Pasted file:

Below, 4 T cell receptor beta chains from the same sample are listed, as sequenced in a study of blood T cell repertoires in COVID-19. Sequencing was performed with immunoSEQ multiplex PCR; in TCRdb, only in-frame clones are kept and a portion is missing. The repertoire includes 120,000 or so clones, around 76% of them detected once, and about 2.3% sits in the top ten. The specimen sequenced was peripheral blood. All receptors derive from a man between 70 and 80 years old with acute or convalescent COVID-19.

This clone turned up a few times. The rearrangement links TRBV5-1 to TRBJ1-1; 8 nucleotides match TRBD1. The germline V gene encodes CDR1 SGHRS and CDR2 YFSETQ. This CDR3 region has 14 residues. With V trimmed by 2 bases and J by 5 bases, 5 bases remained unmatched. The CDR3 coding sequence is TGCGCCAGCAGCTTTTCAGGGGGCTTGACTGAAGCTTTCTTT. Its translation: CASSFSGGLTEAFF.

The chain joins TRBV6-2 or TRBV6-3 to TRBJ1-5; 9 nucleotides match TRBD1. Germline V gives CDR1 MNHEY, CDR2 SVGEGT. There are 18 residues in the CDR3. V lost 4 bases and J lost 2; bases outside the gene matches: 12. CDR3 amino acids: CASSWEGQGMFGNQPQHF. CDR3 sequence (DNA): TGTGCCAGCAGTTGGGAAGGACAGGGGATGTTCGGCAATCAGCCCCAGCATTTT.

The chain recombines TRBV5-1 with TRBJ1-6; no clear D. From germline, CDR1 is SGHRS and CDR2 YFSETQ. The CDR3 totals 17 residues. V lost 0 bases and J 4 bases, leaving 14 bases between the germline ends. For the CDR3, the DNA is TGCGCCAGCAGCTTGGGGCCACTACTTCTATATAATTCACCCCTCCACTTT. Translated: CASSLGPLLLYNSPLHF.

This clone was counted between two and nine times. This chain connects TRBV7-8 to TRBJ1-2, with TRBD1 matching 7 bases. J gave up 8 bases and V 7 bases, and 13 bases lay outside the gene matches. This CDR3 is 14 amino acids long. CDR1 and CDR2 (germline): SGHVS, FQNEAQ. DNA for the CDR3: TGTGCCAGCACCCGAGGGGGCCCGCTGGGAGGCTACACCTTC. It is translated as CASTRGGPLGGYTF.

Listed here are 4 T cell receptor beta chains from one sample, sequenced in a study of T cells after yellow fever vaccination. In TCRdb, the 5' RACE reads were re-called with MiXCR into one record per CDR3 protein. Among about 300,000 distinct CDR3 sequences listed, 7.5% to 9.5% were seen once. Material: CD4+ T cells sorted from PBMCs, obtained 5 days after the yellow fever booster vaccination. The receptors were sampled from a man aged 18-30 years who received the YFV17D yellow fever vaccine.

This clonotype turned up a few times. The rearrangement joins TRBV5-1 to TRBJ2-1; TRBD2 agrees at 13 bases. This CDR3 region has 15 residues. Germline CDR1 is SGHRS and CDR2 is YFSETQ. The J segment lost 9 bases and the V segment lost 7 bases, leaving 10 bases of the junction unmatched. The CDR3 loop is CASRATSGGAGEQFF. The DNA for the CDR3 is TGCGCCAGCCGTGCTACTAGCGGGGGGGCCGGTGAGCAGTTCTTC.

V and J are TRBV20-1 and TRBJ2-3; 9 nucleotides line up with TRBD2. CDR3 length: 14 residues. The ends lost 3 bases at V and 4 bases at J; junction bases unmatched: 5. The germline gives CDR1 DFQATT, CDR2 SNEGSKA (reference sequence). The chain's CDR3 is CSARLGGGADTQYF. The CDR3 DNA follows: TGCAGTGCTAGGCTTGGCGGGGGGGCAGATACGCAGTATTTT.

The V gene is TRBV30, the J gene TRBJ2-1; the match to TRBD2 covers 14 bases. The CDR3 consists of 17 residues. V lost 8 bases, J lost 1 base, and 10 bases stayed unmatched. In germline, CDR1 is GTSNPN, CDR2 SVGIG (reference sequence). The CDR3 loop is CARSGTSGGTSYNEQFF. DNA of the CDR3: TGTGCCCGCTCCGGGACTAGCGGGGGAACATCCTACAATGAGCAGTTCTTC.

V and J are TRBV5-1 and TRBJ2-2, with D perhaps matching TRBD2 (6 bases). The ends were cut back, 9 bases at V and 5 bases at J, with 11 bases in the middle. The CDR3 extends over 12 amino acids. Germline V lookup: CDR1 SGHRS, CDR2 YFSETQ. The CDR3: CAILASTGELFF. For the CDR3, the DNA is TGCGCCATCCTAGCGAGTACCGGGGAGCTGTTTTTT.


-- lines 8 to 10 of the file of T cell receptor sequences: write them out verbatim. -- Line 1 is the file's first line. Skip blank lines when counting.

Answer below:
V and J are TRBV20-1 and TRBJ2-3; 9 nucleotides line up with TRBD2. CDR3 length: 14 residues. The ends lost 3 bases at V and 4 bases at J; junction bases unmatched: 5. The germline gives CDR1 DFQATT, CDR2 SNEGSKA (reference sequence). The chain's CDR3 is CSARLGGGADTQYF. The CDR3 DNA follows: TGCAGTGCTAGGCTTGGCGGGGGGGCAGATACGCAGTATTTT.

The V gene is TRBV30, the J gene TRBJ2-1; the match to TRBD2 covers 14 bases. The CDR3 consists of 17 residues. V lost 8 bases, J lost 1 base, and 10 bases stayed unmatched. In germline, CDR1 is GTSNPN, CDR2 SVGIG (reference sequence). The CDR3 loop is CARSGTSGGTSYNEQFF. DNA of the CDR3: TGTGCCCGCTCCGGGACTAGCGGGGGAACATCCTACAATGAGCAGTTCTTC.

V and J are TRBV5-1 and TRBJ2-2, with D perhaps matching TRBD2 (6 bases). The ends were cut back, 9 bases at V and 5 bases at J, with 11 bases in the middle. The CDR3 extends over 12 amino acids. Germline V lookup: CDR1 SGHRS, CDR2 YFSETQ. The CDR3: CAILASTGELFF. For the CDR3, the DNA is TGCGCCATCCTAGCGAGTACCGGGGAGCTGTTTTTT.